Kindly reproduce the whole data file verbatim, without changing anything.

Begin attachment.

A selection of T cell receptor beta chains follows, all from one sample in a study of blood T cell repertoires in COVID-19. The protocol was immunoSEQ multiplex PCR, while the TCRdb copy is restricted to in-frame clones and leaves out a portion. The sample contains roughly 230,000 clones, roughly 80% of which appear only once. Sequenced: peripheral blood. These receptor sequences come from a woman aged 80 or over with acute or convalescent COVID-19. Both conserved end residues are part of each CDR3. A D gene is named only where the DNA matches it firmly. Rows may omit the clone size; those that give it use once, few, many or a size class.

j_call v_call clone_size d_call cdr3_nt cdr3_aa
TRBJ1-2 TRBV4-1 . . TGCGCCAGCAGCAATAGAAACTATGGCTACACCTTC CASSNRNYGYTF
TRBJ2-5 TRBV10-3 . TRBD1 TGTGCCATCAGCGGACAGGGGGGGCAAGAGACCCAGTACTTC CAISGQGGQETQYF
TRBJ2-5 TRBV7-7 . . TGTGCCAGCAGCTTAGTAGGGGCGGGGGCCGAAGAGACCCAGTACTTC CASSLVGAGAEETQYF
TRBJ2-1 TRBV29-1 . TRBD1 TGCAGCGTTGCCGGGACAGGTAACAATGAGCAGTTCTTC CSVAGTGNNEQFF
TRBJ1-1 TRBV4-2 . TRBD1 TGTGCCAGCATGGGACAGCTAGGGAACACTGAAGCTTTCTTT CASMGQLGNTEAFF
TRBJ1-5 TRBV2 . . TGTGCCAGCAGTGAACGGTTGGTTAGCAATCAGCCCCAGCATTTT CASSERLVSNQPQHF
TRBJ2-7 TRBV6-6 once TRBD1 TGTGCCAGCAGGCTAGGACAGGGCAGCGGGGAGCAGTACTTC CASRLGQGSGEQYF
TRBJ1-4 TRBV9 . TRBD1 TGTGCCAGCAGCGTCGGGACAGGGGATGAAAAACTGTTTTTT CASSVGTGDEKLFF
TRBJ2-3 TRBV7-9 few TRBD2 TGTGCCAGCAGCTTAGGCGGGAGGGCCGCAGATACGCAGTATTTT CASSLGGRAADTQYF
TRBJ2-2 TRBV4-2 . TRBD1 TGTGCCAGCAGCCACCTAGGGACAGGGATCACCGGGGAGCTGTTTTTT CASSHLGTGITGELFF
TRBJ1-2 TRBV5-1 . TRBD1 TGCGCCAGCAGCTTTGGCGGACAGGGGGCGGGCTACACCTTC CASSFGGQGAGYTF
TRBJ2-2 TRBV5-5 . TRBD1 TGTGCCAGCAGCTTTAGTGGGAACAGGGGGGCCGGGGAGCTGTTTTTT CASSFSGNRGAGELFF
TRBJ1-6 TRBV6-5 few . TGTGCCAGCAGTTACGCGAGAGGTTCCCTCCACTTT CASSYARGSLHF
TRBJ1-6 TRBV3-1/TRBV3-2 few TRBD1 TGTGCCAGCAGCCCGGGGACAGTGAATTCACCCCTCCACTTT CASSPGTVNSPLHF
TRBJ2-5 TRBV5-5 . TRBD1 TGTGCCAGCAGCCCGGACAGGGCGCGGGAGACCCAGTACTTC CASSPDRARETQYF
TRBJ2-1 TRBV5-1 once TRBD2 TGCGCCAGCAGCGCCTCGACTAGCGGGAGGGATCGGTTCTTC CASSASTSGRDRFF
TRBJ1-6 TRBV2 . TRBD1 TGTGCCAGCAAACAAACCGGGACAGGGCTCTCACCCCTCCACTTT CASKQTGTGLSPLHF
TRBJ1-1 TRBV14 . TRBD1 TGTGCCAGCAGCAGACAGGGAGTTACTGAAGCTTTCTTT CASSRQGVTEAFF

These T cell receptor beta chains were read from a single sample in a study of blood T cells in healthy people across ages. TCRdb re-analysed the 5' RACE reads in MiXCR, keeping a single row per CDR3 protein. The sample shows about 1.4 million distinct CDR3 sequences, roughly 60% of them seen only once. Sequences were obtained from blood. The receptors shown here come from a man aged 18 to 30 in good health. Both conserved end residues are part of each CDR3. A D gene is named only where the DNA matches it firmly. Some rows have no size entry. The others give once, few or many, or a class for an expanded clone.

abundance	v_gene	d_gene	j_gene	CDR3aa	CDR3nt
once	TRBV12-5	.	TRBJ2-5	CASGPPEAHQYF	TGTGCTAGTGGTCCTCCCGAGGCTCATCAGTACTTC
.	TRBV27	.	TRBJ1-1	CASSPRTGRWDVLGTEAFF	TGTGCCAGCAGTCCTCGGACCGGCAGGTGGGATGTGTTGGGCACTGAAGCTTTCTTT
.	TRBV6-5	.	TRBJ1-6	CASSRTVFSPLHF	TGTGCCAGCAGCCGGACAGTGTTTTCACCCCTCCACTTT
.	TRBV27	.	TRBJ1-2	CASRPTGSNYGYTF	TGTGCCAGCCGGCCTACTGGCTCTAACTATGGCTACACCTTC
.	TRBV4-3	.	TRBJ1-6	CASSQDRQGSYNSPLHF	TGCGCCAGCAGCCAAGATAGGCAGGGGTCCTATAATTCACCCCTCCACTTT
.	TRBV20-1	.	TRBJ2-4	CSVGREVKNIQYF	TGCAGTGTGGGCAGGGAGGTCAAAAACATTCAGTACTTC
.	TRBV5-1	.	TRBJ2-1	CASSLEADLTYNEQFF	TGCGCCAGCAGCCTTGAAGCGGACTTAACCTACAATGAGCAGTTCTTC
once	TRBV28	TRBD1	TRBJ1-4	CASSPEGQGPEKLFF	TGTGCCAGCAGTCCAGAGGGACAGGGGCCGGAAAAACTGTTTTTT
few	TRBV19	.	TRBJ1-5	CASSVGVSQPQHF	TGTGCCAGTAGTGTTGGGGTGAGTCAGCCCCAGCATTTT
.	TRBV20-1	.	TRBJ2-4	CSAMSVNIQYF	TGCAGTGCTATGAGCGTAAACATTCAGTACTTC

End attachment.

A selection of T cell receptor beta chains follows, all from one sample in a study of blood T cell repertoires in COVID-19. The protocol was immunoSEQ multiplex PCR, while the TCRdb copy is restricted to in-frame clones and leaves out a portion. The sample contains roughly 230,000 clones, roughly 80% of which appear only once. Sequenced: peripheral blood. These receptor sequences come from a woman aged 80 or over with acute or convalescent COVID-19. Both conserved end residues are part of each CDR3. A D gene is named only where the DNA matches it firmly. Rows may omit the clone size; those that give it use once, few, many or a size class.

j_call v_call clone_size d_call cdr3_nt cdr3_aa
TRBJ1-2 TRBV4-1 . . TGCGCCAGCAGCAATAGAAACTATGGCTACACCTTC CASSNRNYGYTF
TRBJ2-5 TRBV10-3 . TRBD1 TGTGCCATCAGCGGACAGGGGGGGCAAGAGACCCAGTACTTC CAISGQGGQETQYF
TRBJ2-5 TRBV7-7 . . TGTGCCAGCAGCTTAGTAGGGGCGGGGGCCGAAGAGACCCAGTACTTC CASSLVGAGAEETQYF
TRBJ2-1 TRBV29-1 . TRBD1 TGCAGCGTTGCCGGGACAGGTAACAATGAGCAGTTCTTC CSVAGTGNNEQFF
TRBJ1-1 TRBV4-2 . TRBD1 TGTGCCAGCATGGGACAGCTAGGGAACACTGAAGCTTTCTTT CASMGQLGNTEAFF
TRBJ1-5 TRBV2 . . TGTGCCAGCAGTGAACGGTTGGTTAGCAATCAGCCCCAGCATTTT CASSERLVSNQPQHF
TRBJ2-7 TRBV6-6 once TRBD1 TGTGCCAGCAGGCTAGGACAGGGCAGCGGGGAGCAGTACTTC CASRLGQGSGEQYF
TRBJ1-4 TRBV9 . TRBD1 TGTGCCAGCAGCGTCGGGACAGGGGATGAAAAACTGTTTTTT CASSVGTGDEKLFF
TRBJ2-3 TRBV7-9 few TRBD2 TGTGCCAGCAGCTTAGGCGGGAGGGCCGCAGATACGCAGTATTTT CASSLGGRAADTQYF
TRBJ2-2 TRBV4-2 . TRBD1 TGTGCCAGCAGCCACCTAGGGACAGGGATCACCGGGGAGCTGTTTTTT CASSHLGTGITGELFF
TRBJ1-2 TRBV5-1 . TRBD1 TGCGCCAGCAGCTTTGGCGGACAGGGGGCGGGCTACACCTTC CASSFGGQGAGYTF
TRBJ2-2 TRBV5-5 . TRBD1 TGTGCCAGCAGCTTTAGTGGGAACAGGGGGGCCGGGGAGCTGTTTTTT CASSFSGNRGAGELFF
TRBJ1-6 TRBV6-5 few . TGTGCCAGCAGTTACGCGAGAGGTTCCCTCCACTTT CASSYARGSLHF
TRBJ1-6 TRBV3-1/TRBV3-2 few TRBD1 TGTGCCAGCAGCCCGGGGACAGTGAATTCACCCCTCCACTTT CASSPGTVNSPLHF
TRBJ2-5 TRBV5-5 . TRBD1 TGTGCCAGCAGCCCGGACAGGGCGCGGGAGACCCAGTACTTC CASSPDRARETQYF
TRBJ2-1 TRBV5-1 once TRBD2 TGCGCCAGCAGCGCCTCGACTAGCGGGAGGGATCGGTTCTTC CASSASTSGRDRFF
TRBJ1-6 TRBV2 . TRBD1 TGTGCCAGCAAACAAACCGGGACAGGGCTCTCACCCCTCCACTTT CASKQTGTGLSPLHF
TRBJ1-1 TRBV14 . TRBD1 TGTGCCAGCAGCAGACAGGGAGTTACTGAAGCTTTCTTT CASSRQGVTEAFF

These T cell receptor beta chains were read from a single sample in a study of blood T cells in healthy people across ages. TCRdb re-analysed the 5' RACE reads in MiXCR, keeping a single row per CDR3 protein. The sample shows about 1.4 million distinct CDR3 sequences, roughly 60% of them seen only once. Sequences were obtained from blood. The receptors shown here come from a man aged 18 to 30 in good health. Both conserved end residues are part of each CDR3. A D gene is named only where the DNA matches it firmly. Some rows have no size entry. The others give once, few or many, or a class for an expanded clone.

abundance	v_gene	d_gene	j_gene	CDR3aa	CDR3nt
once	TRBV12-5	.	TRBJ2-5	CASGPPEAHQYF	TGTGCTAGTGGTCCTCCCGAGGCTCATCAGTACTTC
.	TRBV27	.	TRBJ1-1	CASSPRTGRWDVLGTEAFF	TGTGCCAGCAGTCCTCGGACCGGCAGGTGGGATGTGTTGGGCACTGAAGCTTTCTTT
.	TRBV6-5	.	TRBJ1-6	CASSRTVFSPLHF	TGTGCCAGCAGCCGGACAGTGTTTTCACCCCTCCACTTT
.	TRBV27	.	TRBJ1-2	CASRPTGSNYGYTF	TGTGCCAGCCGGCCTACTGGCTCTAACTATGGCTACACCTTC
.	TRBV4-3	.	TRBJ1-6	CASSQDRQGSYNSPLHF	TGCGCCAGCAGCCAAGATAGGCAGGGGTCCTATAATTCACCCCTCCACTTT
.	TRBV20-1	.	TRBJ2-4	CSVGREVKNIQYF	TGCAGTGTGGGCAGGGAGGTCAAAAACATTCAGTACTTC
.	TRBV5-1	.	TRBJ2-1	CASSLEADLTYNEQFF	TGCGCCAGCAGCCTTGAAGCGGACTTAACCTACAATGAGCAGTTCTTC
once	TRBV28	TRBD1	TRBJ1-4	CASSPEGQGPEKLFF	TGTGCCAGCAGTCCAGAGGGACAGGGGCCGGAAAAACTGTTTTTT
few	TRBV19	.	TRBJ1-5	CASSVGVSQPQHF	TGTGCCAGTAGTGTTGGGGTGAGTCAGCCCCAGCATTTT
.	TRBV20-1	.	TRBJ2-4	CSAMSVNIQYF	TGCAGTGCTATGAGCGTAAACATTCAGTACTTC